Obvious beyond all of that is family.  The place we call “our” beach tends to attract families with young children, and often the grandparents are included in the fun.  To me, a real vacation is somewhat like a Sabbath.  It is not intended to be the norm of life, excessively taking us away from our commitments and responsibilities.   However, it is a prized opportunity that allows the body and mind to refresh, to rekindle, and then to re-enter life back home with a renewed sense of passion and purpose.

            It lifts my spirit to see families enjoying their time together, getting along and making the most of their week.  It seems that every year there is at least one large group of related families who have coordinated their schedules to be together.  Their planning and hard work to make it happen is well worth it as they enjoy their beach reunion.

            So here I am, back in the saddle, as some might say it.  Nothing has changed.  It is the same office, with the same schedule, the same challenges, and the same responsibilities.  Yet, there is a slight bounce in my step.  It felt good to get away, and it feels good to be home.  For you see, we are created with purpose; we are caretakers of our world and its inhabitants.  Our Sabbath rest serves to restore our being in order that we might effectively and efficiently serve our purpose.

            Whether we are talking about a one day rest to begin the week or a one week rest sometime in the year, our mind and body need that break.  When King Solomon declared that there is a time and purpose for everything under heaven, he understood that there is a time to rest, and a time to work.  The better we understand and embrace each, the greater will be our contentment as we fulfill our purpose.

A Day of Thanks and Praise

October 18, 2013

By Steven J. Callis

I recently saw a cartoon that portrayed a turkey grinning at the pumpkin which had been carved into a jack-o-lantern.  With a somewhat painful look on his face, the pumpkin declared to the turkey, “Laugh all you want, but you’re next!”

Thanksgiving is still a few weeks away, but many people are already making plans for this national holiday, working out the details of what has become a tradition of family, friends, turkey dinner, parades, and football.  Family gatherings require advanced planning as some family members will travel for a few hours or more to be in attendance.  The menu must be determined, and the preparation of its entrée’s must be delegated to the various attending guests.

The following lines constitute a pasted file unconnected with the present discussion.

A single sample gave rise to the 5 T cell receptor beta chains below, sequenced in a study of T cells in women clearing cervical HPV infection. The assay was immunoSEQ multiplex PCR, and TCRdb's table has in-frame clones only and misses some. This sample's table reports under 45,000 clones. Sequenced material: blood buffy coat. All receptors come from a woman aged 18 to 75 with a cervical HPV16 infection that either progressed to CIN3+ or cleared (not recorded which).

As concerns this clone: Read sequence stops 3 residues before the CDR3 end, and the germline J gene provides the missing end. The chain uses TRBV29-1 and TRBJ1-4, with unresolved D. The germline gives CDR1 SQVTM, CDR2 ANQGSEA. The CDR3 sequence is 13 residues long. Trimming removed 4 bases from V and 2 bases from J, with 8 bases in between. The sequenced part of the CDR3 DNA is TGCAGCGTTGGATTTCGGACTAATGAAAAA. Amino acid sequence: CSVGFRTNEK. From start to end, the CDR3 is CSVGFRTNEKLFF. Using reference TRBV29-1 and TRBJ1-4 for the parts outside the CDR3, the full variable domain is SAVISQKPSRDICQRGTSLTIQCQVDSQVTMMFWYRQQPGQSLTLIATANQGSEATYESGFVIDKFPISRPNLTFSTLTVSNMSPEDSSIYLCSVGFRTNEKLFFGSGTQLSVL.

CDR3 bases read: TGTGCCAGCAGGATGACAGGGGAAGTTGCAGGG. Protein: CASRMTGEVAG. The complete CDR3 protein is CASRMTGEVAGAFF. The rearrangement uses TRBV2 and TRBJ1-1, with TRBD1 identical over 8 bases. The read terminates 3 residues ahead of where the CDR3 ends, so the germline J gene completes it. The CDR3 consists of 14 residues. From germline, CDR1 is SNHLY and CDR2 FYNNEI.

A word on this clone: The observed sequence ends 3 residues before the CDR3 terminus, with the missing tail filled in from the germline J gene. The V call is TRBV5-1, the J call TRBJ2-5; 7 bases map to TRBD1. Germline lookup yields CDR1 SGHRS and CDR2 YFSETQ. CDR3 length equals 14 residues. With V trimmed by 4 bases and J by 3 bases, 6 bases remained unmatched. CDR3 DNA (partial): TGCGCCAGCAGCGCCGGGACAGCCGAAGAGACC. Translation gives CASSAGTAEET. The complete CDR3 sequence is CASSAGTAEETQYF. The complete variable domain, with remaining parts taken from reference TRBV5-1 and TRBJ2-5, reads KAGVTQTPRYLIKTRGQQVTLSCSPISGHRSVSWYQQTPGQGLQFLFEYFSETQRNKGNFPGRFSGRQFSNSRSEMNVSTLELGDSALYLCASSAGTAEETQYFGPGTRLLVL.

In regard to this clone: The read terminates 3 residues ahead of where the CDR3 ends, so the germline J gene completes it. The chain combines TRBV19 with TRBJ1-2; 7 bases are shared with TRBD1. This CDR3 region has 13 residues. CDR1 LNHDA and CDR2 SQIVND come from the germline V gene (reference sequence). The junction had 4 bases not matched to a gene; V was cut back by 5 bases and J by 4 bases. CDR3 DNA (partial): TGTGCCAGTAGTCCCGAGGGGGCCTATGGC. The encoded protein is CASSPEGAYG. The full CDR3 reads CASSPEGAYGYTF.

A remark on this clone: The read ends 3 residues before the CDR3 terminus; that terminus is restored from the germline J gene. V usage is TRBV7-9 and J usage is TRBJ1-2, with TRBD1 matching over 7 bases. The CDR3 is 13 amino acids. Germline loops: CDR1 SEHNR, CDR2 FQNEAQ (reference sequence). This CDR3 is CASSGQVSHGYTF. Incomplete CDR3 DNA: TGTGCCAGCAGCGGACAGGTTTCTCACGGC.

Some families change the gathering location from year to year, while others may have one home that most easily accommodates the crowd, or a home that is more geographically centered than the others.  There seems to be some kind of unspoken rule that the host has the privilege of preparing the turkey (and keeping the leftovers!).

Another fun part of Thanksgiving for some people is the close examination of store ads in the newspaper,  anticipating “black Friday.”  Some of the excitement about black Friday is getting up before the chickens in order to be at the store when they open their doors.  Many stores have robbed people of that excitement by opening Thursday at midnight or soon after.

Well, who should we “thank” for all of this tradition and celebration?  President Abraham Lincoln is credited with declaring the last Thursday of November as a national holiday.  History records that Secretary of State William Seward wrote the actual proclamation document.

It is further noted that magazine editor Sarah Josepha Hale wrote a letter to the president requesting such a proclamation, stating that she had been advocating for 15 years for all of the States to recognize a common national thanksgiving date. Then, of course, there are the first settlers, the Pilgrims, who celebrated with a thanksgiving feast after their first harvest in 1621.  Many people had a hand in this holiday tradition!

Thanksgiving is not an official Christian holiday, but as you make your plans for this Thanksgiving, consider the words of President Lincoln, proclaiming “a national day of Thanksgiving and Praise to our beneficent Father who dwelleth in the Heavens.”  Let us give thanks with a grateful heart to the One from whom our blessings flow.